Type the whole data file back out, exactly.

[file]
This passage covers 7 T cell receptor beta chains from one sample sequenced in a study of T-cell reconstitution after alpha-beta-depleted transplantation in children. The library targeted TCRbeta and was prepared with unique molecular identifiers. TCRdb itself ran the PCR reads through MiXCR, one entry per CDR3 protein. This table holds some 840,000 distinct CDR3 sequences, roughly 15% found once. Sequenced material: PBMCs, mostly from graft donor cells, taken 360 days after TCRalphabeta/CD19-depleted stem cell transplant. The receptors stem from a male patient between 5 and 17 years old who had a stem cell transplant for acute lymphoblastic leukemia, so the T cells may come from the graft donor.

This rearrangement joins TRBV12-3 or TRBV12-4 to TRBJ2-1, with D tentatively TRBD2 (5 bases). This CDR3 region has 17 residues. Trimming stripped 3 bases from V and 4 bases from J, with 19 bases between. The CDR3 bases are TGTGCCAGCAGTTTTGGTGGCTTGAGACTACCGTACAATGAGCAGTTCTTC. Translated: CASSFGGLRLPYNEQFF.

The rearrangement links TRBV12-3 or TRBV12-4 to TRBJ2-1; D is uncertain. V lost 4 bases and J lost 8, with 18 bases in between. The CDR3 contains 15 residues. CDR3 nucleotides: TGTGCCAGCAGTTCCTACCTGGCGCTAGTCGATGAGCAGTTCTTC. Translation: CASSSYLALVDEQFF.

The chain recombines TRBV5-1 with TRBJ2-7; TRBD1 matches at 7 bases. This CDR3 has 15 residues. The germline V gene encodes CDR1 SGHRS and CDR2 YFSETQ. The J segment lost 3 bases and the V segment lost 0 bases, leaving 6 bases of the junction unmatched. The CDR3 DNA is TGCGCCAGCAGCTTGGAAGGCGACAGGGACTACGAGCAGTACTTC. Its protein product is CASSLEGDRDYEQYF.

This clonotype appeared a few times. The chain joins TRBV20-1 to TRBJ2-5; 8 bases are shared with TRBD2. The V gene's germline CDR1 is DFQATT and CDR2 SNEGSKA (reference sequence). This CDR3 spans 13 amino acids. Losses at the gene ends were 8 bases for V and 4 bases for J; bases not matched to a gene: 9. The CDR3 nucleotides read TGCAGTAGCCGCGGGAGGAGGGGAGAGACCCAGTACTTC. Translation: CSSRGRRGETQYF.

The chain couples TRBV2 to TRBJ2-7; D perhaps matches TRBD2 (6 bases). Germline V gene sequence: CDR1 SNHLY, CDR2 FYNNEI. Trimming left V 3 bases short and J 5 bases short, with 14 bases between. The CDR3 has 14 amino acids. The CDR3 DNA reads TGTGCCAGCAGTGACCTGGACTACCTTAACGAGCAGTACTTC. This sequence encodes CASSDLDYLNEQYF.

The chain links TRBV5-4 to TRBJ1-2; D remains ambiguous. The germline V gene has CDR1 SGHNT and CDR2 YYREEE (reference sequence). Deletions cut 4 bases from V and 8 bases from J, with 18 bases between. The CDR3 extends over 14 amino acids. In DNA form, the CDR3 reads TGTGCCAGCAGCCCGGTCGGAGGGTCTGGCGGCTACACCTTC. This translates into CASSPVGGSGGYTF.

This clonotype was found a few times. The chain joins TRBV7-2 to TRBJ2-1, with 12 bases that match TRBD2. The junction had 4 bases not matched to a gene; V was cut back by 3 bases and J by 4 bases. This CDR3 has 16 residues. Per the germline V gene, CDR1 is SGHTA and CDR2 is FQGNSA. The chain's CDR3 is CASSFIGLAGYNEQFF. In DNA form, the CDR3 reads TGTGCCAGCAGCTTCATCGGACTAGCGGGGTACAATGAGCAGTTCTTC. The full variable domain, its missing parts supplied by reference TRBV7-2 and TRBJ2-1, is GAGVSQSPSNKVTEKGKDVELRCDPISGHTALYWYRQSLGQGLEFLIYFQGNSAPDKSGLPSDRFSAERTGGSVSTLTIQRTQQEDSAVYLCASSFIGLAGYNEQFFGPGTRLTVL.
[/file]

This passage covers 7 T cell receptor beta chains from one sample sequenced in a study of T-cell reconstitution after alpha-beta-depleted transplantation in children. The library targeted TCRbeta and was prepared with unique molecular identifiers. TCRdb itself ran the PCR reads through MiXCR, one entry per CDR3 protein. This table holds some 840,000 distinct CDR3 sequences, roughly 15% found once. Sequenced material: PBMCs, mostly from graft donor cells, taken 360 days after TCRalphabeta/CD19-depleted stem cell transplant. The receptors stem from a male patient between 5 and 17 years old who had a stem cell transplant for acute lymphoblastic leukemia, so the T cells may come from the graft donor.

This rearrangement joins TRBV12-3 or TRBV12-4 to TRBJ2-1, with D tentatively TRBD2 (5 bases). This CDR3 region has 17 residues. Trimming stripped 3 bases from V and 4 bases from J, with 19 bases between. The CDR3 bases are TGTGCCAGCAGTTTTGGTGGCTTGAGACTACCGTACAATGAGCAGTTCTTC. Translated: CASSFGGLRLPYNEQFF.

The rearrangement links TRBV12-3 or TRBV12-4 to TRBJ2-1; D is uncertain. V lost 4 bases and J lost 8, with 18 bases in between. The CDR3 contains 15 residues. CDR3 nucleotides: TGTGCCAGCAGTTCCTACCTGGCGCTAGTCGATGAGCAGTTCTTC. Translation: CASSSYLALVDEQFF.

The chain recombines TRBV5-1 with TRBJ2-7; TRBD1 matches at 7 bases. This CDR3 has 15 residues. The germline V gene encodes CDR1 SGHRS and CDR2 YFSETQ. The J segment lost 3 bases and the V segment lost 0 bases, leaving 6 bases of the junction unmatched. The CDR3 DNA is TGCGCCAGCAGCTTGGAAGGCGACAGGGACTACGAGCAGTACTTC. Its protein product is CASSLEGDRDYEQYF.

This clonotype appeared a few times. The chain joins TRBV20-1 to TRBJ2-5; 8 bases are shared with TRBD2. The V gene's germline CDR1 is DFQATT and CDR2 SNEGSKA (reference sequence). This CDR3 spans 13 amino acids. Losses at the gene ends were 8 bases for V and 4 bases for J; bases not matched to a gene: 9. The CDR3 nucleotides read TGCAGTAGCCGCGGGAGGAGGGGAGAGACCCAGTACTTC. Translation: CSSRGRRGETQYF.

The chain couples TRBV2 to TRBJ2-7; D perhaps matches TRBD2 (6 bases). Germline V gene sequence: CDR1 SNHLY, CDR2 FYNNEI. Trimming left V 3 bases short and J 5 bases short, with 14 bases between. The CDR3 has 14 amino acids. The CDR3 DNA reads TGTGCCAGCAGTGACCTGGACTACCTTAACGAGCAGTACTTC. This sequence encodes CASSDLDYLNEQYF.

The chain links TRBV5-4 to TRBJ1-2; D remains ambiguous. The germline V gene has CDR1 SGHNT and CDR2 YYREEE (reference sequence). Deletions cut 4 bases from V and 8 bases from J, with 18 bases between. The CDR3 extends over 14 amino acids. In DNA form, the CDR3 reads TGTGCCAGCAGCCCGGTCGGAGGGTCTGGCGGCTACACCTTC. This translates into CASSPVGGSGGYTF.

This clonotype was found a few times. The chain joins TRBV7-2 to TRBJ2-1, with 12 bases that match TRBD2. The junction had 4 bases not matched to a gene; V was cut back by 3 bases and J by 4 bases. This CDR3 has 16 residues. Per the germline V gene, CDR1 is SGHTA and CDR2 is FQGNSA. The chain's CDR3 is CASSFIGLAGYNEQFF. In DNA form, the CDR3 reads TGTGCCAGCAGCTTCATCGGACTAGCGGGGTACAATGAGCAGTTCTTC. The full variable domain, its missing parts supplied by reference TRBV7-2 and TRBJ2-1, is GAGVSQSPSNKVTEKGKDVELRCDPISGHTALYWYRQSLGQGLEFLIYFQGNSAPDKSGLPSDRFSAERTGGSVSTLTIQRTQQEDSAVYLCASSFIGLAGYNEQFFGPGTRLTVL.